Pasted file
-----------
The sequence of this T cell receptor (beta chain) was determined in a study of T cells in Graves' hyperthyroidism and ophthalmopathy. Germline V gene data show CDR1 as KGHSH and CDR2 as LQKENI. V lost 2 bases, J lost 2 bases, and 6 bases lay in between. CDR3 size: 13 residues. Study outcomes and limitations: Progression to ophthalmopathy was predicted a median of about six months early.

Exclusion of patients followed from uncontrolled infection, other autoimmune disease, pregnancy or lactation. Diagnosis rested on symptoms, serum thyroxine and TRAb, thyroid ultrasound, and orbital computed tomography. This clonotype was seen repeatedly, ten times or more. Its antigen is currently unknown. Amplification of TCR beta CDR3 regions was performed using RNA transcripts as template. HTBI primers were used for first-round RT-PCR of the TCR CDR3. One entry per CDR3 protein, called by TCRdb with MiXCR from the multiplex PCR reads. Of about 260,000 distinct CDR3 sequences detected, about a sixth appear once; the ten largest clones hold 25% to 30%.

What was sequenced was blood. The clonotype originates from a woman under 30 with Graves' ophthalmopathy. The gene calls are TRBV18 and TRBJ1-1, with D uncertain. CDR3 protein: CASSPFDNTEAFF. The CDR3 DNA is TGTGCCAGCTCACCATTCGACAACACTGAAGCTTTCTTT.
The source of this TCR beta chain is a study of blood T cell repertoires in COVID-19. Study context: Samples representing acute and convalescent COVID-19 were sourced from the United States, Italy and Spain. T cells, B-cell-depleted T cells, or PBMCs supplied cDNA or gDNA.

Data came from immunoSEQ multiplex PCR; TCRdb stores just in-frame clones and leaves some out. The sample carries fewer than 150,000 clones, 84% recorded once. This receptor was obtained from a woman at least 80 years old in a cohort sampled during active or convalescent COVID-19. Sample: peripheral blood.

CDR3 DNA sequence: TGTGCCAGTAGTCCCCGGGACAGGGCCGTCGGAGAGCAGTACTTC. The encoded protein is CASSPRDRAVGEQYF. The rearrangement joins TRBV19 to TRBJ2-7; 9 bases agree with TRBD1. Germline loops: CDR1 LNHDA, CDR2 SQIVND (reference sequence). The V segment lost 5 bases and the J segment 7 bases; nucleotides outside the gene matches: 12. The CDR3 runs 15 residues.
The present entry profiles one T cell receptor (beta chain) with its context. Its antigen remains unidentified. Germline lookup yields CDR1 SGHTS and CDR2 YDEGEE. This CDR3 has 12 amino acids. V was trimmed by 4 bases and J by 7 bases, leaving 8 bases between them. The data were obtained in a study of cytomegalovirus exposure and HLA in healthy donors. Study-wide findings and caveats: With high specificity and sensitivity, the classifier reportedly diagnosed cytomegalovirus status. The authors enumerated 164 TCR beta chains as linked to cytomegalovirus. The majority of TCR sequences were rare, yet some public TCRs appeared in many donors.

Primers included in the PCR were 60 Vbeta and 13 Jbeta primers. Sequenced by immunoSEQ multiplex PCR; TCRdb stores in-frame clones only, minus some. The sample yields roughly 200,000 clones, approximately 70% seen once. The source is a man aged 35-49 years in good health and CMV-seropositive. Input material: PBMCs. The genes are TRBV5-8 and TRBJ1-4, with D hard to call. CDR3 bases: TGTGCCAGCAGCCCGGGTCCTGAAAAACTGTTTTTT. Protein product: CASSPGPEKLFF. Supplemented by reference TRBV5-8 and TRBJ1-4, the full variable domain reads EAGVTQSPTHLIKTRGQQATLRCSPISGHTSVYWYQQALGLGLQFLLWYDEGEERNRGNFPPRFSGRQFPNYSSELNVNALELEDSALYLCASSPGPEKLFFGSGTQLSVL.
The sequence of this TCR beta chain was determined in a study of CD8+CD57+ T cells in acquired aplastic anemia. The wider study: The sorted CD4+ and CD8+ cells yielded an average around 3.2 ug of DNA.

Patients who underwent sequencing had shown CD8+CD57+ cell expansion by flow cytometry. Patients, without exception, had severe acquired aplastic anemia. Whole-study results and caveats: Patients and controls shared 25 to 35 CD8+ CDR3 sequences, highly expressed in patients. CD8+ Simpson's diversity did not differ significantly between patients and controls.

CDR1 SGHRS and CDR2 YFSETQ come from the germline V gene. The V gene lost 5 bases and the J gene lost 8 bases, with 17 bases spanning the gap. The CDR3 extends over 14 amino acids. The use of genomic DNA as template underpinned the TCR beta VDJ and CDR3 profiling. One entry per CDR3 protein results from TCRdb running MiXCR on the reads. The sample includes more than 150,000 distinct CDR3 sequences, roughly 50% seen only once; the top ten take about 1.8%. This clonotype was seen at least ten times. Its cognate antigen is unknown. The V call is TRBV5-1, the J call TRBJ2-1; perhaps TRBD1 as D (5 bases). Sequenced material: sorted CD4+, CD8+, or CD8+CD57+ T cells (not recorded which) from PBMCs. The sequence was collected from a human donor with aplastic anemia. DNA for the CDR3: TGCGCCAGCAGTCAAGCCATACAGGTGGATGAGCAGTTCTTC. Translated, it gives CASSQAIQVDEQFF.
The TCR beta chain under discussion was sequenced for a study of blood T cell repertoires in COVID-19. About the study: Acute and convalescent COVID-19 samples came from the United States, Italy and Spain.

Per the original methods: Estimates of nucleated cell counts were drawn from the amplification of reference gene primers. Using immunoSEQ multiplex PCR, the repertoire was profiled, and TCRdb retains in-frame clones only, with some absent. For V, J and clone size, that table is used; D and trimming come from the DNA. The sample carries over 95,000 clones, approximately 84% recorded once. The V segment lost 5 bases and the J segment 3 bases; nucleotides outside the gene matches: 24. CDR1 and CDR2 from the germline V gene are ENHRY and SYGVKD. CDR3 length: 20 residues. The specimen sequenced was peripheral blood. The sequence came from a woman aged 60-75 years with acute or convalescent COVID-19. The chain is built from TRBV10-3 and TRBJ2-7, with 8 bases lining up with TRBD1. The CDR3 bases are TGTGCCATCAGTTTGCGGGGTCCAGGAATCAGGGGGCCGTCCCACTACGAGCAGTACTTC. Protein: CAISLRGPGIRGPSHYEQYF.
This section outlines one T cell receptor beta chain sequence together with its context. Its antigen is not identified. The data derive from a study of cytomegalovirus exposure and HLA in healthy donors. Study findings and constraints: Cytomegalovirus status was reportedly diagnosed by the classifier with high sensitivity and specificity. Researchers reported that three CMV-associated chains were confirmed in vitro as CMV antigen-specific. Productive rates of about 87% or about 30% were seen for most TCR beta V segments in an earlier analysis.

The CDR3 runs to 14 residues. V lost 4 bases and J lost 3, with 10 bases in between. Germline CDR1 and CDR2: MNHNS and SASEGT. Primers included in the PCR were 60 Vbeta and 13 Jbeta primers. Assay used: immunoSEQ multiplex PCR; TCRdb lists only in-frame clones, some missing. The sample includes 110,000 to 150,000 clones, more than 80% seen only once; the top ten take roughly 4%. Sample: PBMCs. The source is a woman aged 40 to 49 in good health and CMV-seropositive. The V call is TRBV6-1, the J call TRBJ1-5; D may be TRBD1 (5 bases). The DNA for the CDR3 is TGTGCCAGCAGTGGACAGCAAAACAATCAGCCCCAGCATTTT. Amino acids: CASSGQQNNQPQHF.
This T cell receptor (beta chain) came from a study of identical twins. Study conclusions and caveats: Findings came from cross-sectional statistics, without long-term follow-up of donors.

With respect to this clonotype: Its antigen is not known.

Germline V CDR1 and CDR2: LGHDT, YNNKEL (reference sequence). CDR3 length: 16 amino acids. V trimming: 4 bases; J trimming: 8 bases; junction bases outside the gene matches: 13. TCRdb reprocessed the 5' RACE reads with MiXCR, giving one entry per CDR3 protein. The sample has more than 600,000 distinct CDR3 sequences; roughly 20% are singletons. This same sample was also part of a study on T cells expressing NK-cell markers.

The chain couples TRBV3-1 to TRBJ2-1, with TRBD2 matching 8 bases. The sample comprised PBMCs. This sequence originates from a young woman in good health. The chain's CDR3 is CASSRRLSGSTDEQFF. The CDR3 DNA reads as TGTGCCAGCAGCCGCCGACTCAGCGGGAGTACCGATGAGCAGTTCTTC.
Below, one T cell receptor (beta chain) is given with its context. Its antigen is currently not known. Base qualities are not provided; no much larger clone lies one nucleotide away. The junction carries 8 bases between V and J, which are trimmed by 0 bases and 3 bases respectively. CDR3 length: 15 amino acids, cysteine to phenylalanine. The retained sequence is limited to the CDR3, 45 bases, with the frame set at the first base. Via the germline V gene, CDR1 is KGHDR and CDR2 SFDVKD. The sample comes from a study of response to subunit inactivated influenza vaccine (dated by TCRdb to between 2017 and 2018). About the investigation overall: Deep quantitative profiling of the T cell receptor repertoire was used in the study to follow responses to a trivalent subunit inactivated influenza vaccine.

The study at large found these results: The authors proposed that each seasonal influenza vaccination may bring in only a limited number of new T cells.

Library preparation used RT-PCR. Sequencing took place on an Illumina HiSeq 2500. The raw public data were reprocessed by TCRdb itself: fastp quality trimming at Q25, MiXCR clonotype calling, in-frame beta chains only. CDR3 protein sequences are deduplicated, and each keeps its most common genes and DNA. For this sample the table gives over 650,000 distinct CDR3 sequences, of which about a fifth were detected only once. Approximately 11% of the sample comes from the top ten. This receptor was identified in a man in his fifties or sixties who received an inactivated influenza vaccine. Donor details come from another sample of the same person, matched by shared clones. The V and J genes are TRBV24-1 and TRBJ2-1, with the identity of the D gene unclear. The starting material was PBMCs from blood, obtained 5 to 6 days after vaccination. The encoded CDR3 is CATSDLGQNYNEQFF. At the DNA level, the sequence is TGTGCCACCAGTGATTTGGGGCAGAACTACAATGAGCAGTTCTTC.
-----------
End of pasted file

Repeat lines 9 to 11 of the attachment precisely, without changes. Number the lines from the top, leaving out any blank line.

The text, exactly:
The sequence of this TCR beta chain was determined in a study of CD8+CD57+ T cells in acquired aplastic anemia. The wider study: The sorted CD4+ and CD8+ cells yielded an average around 3.2 ug of DNA.

Patients who underwent sequencing had shown CD8+CD57+ cell expansion by flow cytometry. Patients, without exception, had severe acquired aplastic anemia. Whole-study results and caveats: Patients and controls shared 25 to 35 CD8+ CDR3 sequences, highly expressed in patients. CD8+ Simpson's diversity did not differ significantly between patients and controls.

CDR1 SGHRS and CDR2 YFSETQ come from the germline V gene. The V gene lost 5 bases and the J gene lost 8 bases, with 17 bases spanning the gap. The CDR3 extends over 14 amino acids. The use of genomic DNA as template underpinned the TCR beta VDJ and CDR3 profiling. One entry per CDR3 protein results from TCRdb running MiXCR on the reads. The sample includes more than 150,000 distinct CDR3 sequences, roughly 50% seen only once; the top ten take about 1.8%. This clonotype was seen at least ten times. Its cognate antigen is unknown. The V call is TRBV5-1, the J call TRBJ2-1; perhaps TRBD1 as D (5 bases). Sequenced material: sorted CD4+, CD8+, or CD8+CD57+ T cells (not recorded which) from PBMCs. The sequence was collected from a human donor with aplastic anemia. DNA for the CDR3: TGCGCCAGCAGTCAAGCCATACAGGTGGATGAGCAGTTCTTC. Translated, it gives CASSQAIQVDEQFF.